Level 3 Stays the Course
"Is there something other than Kevin's departure that would indicate that things aren't going as well?" asked Jeff Allen, VP of product management -- when asked about the resignation of COO and co-founder Kevin O'Hara two weeks ago. (See Level 3 COO Steps Down and Power Struggle at Level 3?)
With or without O'Hara, Allen says that things are going as planned and that the integration process that has troubled Level 3 for the past year is on track.
The company has been weighed down by losses following a group of acquisitions including Broadwing and Telcove. (See Level 3 Feels Integration Irritation, Level 3 Integration Aches Continue, and Level 3 Acquisitions Begin to Gel.) Its stock has lost 65 percent of its value in the past year and nearly 30 percent since the start of 2008 alone.
But Level 3 is showing signs of progress. For one thing, management costs have come back to pre-acquisition levels.
"We had a Broadwing organization that answered the phones and a Telcove organization that answered the phones. We had two problems: consolidating those operations and having the insight to solve problems. The mean time to repair problems had gone through the roof," Allen says.
Now, Level 3 can focus on the real integration problem, which is service delivery. "The issue we're dealing with is taking an order from point A to point Z where point A is on one legacy company's system and point Z is on another," Allen says. "That's the root of what has caused most of the problems."
Level 3 has its hopes on a new order processing system called Unity. [Ed. note: Are you sure it's not a religion?] When fully implemented, Unity will be able to automate the entire ordering process including service catalogs, rates, inventories, sales forecasting, and others.
But Level 3's managers admit that, while they've gotten a plan together, they haven't exactly delivered the goods yet. "I think at this point the investor community is waiting for us to prove through our numbers that we've gotten over our integration challenges," says Allen.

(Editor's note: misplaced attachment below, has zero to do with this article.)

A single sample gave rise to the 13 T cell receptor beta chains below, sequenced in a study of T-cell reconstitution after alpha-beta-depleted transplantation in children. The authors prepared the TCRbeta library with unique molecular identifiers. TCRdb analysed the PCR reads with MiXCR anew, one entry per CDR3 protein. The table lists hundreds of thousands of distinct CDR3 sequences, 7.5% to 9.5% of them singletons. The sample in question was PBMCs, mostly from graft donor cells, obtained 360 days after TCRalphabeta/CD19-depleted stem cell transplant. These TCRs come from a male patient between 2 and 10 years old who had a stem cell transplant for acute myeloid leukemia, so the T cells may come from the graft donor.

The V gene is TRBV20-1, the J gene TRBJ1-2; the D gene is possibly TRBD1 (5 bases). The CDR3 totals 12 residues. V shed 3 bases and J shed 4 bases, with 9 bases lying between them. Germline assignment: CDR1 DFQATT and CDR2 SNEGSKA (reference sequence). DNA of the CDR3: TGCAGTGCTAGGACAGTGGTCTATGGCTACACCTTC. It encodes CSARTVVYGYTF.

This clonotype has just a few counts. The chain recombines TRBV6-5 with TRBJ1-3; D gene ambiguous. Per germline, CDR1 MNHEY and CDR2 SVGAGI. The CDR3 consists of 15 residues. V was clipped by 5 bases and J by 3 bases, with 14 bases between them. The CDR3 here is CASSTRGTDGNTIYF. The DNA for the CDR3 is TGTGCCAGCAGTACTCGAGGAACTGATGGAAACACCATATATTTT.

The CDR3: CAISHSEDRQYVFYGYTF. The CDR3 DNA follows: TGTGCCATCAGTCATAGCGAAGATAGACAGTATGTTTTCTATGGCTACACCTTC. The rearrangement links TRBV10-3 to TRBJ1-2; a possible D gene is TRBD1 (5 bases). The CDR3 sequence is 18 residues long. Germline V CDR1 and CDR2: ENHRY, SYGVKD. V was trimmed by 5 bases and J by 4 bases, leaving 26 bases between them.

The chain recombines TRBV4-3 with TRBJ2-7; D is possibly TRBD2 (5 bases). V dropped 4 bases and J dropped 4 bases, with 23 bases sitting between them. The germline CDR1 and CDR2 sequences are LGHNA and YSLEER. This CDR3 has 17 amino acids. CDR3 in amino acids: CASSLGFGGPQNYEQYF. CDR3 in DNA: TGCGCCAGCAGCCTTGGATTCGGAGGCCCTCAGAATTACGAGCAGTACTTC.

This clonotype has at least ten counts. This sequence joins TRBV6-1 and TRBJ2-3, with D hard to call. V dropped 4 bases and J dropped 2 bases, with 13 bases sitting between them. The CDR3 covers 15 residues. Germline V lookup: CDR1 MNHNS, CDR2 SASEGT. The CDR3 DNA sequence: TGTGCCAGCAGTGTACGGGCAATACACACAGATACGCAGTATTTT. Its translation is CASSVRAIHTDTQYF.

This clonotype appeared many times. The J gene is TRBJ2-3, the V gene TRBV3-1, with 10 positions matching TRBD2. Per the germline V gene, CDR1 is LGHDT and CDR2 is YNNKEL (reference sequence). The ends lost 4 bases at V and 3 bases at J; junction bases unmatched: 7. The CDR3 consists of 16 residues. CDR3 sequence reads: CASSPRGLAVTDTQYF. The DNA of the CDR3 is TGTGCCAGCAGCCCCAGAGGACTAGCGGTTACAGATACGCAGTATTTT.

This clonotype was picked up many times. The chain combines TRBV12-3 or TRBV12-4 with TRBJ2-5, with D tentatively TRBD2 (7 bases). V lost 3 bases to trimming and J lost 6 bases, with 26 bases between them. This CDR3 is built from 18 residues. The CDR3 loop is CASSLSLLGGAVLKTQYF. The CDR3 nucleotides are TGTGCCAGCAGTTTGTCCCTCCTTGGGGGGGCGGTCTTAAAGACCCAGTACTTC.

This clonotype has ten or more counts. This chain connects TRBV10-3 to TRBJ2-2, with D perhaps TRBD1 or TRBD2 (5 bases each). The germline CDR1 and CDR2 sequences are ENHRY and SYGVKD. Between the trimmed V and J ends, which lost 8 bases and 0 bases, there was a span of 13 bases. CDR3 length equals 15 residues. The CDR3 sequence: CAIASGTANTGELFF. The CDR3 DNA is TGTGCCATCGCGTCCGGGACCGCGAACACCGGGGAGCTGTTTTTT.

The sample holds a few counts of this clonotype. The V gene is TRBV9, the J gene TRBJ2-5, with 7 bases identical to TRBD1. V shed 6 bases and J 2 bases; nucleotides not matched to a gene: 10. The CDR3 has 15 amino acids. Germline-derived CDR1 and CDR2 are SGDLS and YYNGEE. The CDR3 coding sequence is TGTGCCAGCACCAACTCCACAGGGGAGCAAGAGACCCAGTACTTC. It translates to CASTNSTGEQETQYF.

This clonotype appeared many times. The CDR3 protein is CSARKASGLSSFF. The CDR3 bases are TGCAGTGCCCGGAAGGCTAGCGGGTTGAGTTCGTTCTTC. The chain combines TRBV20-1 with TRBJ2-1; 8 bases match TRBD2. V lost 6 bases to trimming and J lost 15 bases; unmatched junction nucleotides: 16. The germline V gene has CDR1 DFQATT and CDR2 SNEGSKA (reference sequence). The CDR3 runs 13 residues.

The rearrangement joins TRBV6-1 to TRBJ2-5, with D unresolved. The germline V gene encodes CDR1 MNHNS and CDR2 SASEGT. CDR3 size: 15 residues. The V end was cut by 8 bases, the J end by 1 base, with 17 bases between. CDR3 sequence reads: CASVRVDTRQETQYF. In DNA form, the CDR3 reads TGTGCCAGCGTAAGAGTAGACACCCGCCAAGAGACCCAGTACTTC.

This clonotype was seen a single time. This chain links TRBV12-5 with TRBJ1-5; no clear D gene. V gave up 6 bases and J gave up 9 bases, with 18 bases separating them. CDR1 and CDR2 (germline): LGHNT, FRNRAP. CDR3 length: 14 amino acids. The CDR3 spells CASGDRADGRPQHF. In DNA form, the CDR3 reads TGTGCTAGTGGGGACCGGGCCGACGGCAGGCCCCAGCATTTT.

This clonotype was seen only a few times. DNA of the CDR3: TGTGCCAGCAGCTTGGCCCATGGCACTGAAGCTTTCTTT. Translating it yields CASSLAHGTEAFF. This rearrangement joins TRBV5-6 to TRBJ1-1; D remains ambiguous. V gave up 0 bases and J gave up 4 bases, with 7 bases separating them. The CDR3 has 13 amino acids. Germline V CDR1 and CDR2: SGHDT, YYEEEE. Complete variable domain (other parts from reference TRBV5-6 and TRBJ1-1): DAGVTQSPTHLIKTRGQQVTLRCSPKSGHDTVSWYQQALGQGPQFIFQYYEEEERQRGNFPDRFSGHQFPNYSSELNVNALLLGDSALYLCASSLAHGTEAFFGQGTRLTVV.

It's going to take time. While Level 3 says it is selling well, an order that arrives today could take up until the fourth quarter to show up in its revenues because the company is still in the process of adding buildings to its network.
Level has around 7,000 buildings on-net and more than 100,000 within 500 feet of its metro fiber network. To that, it added about 700 buildings last year and is expecting to add a similar number this year, says Carlos Perez, vice president of metro services.
Still, Level 3 has to spend carefully. "We've got the overriding objective of getting to cash flow positive. So one of the thought processes is, how much capital do you invest? The opportunity is significant, though, in the metro space. Our customers want us to be successful in the metro space," says Perez.
Post-Kevin O'Hara, much of Level 3's recovery will be under the direction of Neil Hobbs, the executive vice president who will take over much of O'Hara's old duties.
"I'd say the benefit there is that Neil came in seven or eight years ago and completely revamped sales," says Allen. "Over the last year he was involved in operations, so it helps keep those two pieces in sync."
Will it all be enough for Level 3 to recover from its financial woes? Perez echoes Allen's sentiment that it is a matter of showing and not telling. "There's a large percentage of our stock that is held by long-term investors. I think those folks believe in our story because in the long run, they believe in bandwidth growth."
— Raymond McConville, Reporter, Light Reading